NCLR played a key role in working with officials from the U.S. Department of Housing and Urban Development (HUD) to adopt new policies to help LGBT individuals and families facing housing discrimination. The new guidance treats gender identity discrimination faced by transgender people as gender discrimination under the Fair Housing Act, and instructs HUD staff to inform individuals filing complaints about state and local agencies that have LGBT-inclusive discrimination laws. NCLR advised HUD officials about the scope of the problem, attended town halls held by HUD to receive public comment about specific instances of discrimination, and assured broad community participation in the town halls in order to ensure that a broad range of experiences and perspectives were shared with HUD officials.
Most recently, NCLR’s Federal Policy Attorney Maya Rupert took part in HUD’s listening session in Spokane in June. NCLR will continue to work closely with HUD officials to ensure that the new policies protecting LGBT people are fully implemented and that our community is educated and informed about their right to be free from discrimination in HUD-subsidized living situations.
Proposed Federal Rules Offer Hospital Visitation Rights for LGBT People
The U.S. Department of Health and Human Services (HHS) has proposed new rules that require federally funded hospitals to provide LGBT people with enhanced protections with respect to hospital visitation. The proposed rules allow patients to select their visitors and require hospitals to give those designated visitors the same access and privileges as immediate family members. The rules were issued in response to a President Obama memorandum asking HHS to develop standards for federally funded hospitals.
NCLR is hard at work drafting comments on the new regulations urging the administration to clarify and expand the policy to ensure equal and respectful treatment of LGBT patients in situations where a person falls ill or is incapacitated without having designated visitors. NCLR is also urging that the rules include close friends as well as same-sex partners, in recognition that many LGBT people are not in intimate relationships but depend upon networks of close friends.
NCLR Expands its Elder Law Program
NCLR proudly announces the expansion of our pioneering elder law advocacy work with the launch of the Del Martin LGBT Elder Advocacy Initiative. Daniel R. Redman, Esq. joins NCLR as the recipient of both the Pride Law Fund Tom Steel Fellowship and the Berkeley Law Foundation (BLF) Fellowship. Building on NCLR’s decade-long commitment to fighting for LGBT seniors, the Del Martin Initiative focuses on LGBT elders in long-term care facilities and other institutional settings. Through litigation, legislative work, and outreach to eldercare professionals, the project aims to make sure that LGBT elders are treated with dignity, care, and respect.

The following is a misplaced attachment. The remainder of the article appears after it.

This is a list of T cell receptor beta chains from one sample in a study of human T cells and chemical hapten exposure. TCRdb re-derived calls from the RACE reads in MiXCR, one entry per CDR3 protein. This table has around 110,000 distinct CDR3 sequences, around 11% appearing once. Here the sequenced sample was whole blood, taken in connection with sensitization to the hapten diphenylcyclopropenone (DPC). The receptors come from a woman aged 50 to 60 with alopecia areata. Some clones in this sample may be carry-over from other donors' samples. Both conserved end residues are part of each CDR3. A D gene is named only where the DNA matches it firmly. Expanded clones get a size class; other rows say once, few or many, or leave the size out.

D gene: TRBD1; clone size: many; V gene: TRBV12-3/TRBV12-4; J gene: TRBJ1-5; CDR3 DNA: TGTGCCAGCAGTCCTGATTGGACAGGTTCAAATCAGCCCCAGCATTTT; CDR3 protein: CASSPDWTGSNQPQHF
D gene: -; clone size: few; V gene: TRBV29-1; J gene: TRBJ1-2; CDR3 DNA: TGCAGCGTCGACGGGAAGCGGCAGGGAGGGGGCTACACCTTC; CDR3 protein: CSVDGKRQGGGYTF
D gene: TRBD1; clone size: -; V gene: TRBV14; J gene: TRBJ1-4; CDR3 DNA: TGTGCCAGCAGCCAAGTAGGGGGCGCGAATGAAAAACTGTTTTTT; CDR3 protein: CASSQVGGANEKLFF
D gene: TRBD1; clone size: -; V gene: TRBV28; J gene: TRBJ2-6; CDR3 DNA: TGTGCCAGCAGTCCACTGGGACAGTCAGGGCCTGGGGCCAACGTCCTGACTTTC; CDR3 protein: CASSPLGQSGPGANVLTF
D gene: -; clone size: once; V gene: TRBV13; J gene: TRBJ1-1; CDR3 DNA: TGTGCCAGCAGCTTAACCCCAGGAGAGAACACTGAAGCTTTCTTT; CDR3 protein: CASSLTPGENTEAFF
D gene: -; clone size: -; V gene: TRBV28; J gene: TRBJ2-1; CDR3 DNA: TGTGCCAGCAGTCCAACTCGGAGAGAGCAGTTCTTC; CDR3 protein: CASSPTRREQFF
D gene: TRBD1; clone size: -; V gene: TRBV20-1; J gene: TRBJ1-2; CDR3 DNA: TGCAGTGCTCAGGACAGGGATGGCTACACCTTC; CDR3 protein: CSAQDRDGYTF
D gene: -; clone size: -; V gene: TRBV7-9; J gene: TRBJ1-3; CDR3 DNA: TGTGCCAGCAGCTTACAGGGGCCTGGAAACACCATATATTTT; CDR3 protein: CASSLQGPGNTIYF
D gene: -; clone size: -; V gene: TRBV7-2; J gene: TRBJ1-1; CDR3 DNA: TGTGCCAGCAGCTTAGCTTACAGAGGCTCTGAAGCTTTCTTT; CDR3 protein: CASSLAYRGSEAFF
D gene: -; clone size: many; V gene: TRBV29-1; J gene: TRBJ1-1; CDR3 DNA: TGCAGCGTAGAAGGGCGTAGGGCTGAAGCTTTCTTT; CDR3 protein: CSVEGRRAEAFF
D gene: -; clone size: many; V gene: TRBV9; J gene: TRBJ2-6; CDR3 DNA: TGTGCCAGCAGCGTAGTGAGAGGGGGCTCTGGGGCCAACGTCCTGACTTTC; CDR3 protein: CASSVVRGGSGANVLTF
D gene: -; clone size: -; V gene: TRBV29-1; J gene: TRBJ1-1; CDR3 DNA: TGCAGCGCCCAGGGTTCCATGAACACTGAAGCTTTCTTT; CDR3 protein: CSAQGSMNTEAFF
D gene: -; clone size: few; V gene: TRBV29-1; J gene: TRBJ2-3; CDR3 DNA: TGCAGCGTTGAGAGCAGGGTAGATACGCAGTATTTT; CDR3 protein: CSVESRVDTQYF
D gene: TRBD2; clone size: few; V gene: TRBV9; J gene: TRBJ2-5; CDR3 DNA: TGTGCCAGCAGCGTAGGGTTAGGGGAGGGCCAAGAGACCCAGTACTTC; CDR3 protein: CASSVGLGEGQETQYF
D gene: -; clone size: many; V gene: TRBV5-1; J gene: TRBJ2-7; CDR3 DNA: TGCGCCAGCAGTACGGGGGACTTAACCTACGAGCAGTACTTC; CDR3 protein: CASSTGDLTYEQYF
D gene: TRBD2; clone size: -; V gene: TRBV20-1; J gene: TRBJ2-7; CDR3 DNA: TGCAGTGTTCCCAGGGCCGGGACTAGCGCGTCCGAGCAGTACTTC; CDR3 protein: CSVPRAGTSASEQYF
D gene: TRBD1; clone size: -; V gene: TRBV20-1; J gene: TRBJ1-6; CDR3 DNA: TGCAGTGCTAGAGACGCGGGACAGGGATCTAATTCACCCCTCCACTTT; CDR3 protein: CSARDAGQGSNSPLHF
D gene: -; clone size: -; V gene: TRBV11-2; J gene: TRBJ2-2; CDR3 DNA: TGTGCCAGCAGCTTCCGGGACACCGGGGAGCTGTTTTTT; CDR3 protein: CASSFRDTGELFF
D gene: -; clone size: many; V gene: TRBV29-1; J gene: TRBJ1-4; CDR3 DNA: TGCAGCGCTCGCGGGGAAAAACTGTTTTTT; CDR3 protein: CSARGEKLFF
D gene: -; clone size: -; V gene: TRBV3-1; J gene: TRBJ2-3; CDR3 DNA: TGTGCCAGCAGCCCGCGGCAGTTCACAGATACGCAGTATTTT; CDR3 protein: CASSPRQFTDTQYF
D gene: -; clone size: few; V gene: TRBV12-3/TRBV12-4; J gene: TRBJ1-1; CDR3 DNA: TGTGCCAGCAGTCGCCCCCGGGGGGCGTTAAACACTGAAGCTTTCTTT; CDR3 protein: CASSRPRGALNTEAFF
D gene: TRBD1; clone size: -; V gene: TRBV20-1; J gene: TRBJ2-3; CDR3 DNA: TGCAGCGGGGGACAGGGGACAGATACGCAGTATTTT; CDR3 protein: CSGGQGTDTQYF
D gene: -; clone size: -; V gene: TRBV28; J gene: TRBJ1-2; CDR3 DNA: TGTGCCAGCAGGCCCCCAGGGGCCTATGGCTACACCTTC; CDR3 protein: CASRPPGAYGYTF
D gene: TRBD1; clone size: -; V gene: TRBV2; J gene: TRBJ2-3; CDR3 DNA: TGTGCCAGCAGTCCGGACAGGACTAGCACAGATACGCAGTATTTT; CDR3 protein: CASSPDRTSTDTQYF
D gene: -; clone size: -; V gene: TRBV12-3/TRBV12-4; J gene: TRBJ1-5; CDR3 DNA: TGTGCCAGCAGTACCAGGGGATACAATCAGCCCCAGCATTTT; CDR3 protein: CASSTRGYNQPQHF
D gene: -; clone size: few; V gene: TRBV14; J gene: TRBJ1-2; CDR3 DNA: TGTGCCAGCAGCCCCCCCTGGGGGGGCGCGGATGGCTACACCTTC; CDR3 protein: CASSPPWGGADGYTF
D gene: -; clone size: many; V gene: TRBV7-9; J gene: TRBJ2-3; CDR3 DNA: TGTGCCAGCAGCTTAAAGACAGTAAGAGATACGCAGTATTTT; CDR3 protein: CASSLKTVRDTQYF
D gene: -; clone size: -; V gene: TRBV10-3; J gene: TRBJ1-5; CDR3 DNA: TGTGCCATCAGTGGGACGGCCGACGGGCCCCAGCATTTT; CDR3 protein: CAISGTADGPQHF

“We are deeply grateful to the Pride Law Fund and the Berkeley Law Foundation for their generous support of this project,” said NCLR Executive Director Kate Kendell. “NCLR’s pending case on behalf of Clay Greene, who was subjected to egregious mistreatment by officials from Sonoma County before and after the death of Clay’s long-term male partner, illustrates the profound vulnerabilities LGBT elders face. In coordination with advocates across the state, Daniel has already begun work drafting regulations to implement a law requiring LGBT-inclusive trainings for nursing home personnel. The Del Martin LGBT Elder Advocacy Initiative promises immediate results.”
Proyecto PoderosoRadionovelas and Staff Changes
Proyecto Poderoso, a joint project of NCLR and the California Rural Legal Assistance, is launching a new community education initiative, thanks to a generous grant from the Horizons Foundation. The grant will fund a radio drama series that will broadcast stories that share the lives and experiences of LGBT people and build a greater understanding about the importance of their legal rights. The series, to be produced and broadcasted in partnership with the Family Acceptance Project and Radio Bilingue, will blend themes of family acceptance and legal protection. It will be aired in Spanish throughout California’s Central Valley, Central Coast, and other rural parts of the state.
“This is an opportunity to use engaging, informative story lines to educate communities that often have very little information about LGBT people,” said Lisa Cisneros, Proyecto Poderoso director.
NCLR and CRLA partnered in 2007 to create Proyecto Poderoso in an effort to improve legal assistance for low-income LGBT people in the rural regions of California. With the leadership of Lisa Cisneros, CRLA attorneys, community workers, and support staff have been trained in LGBT-related issues and law. Under the project, hundreds of people have participated in rural community presentations on LGBT issues, and the project has provided direct legal services to clients facing discrimination based on sexual orientation and gender identity.
In September, attorney Daniel Torres will assume the role of Proyecto Poderoso director, as Lisa steps down to begin a federal judicial clerkship.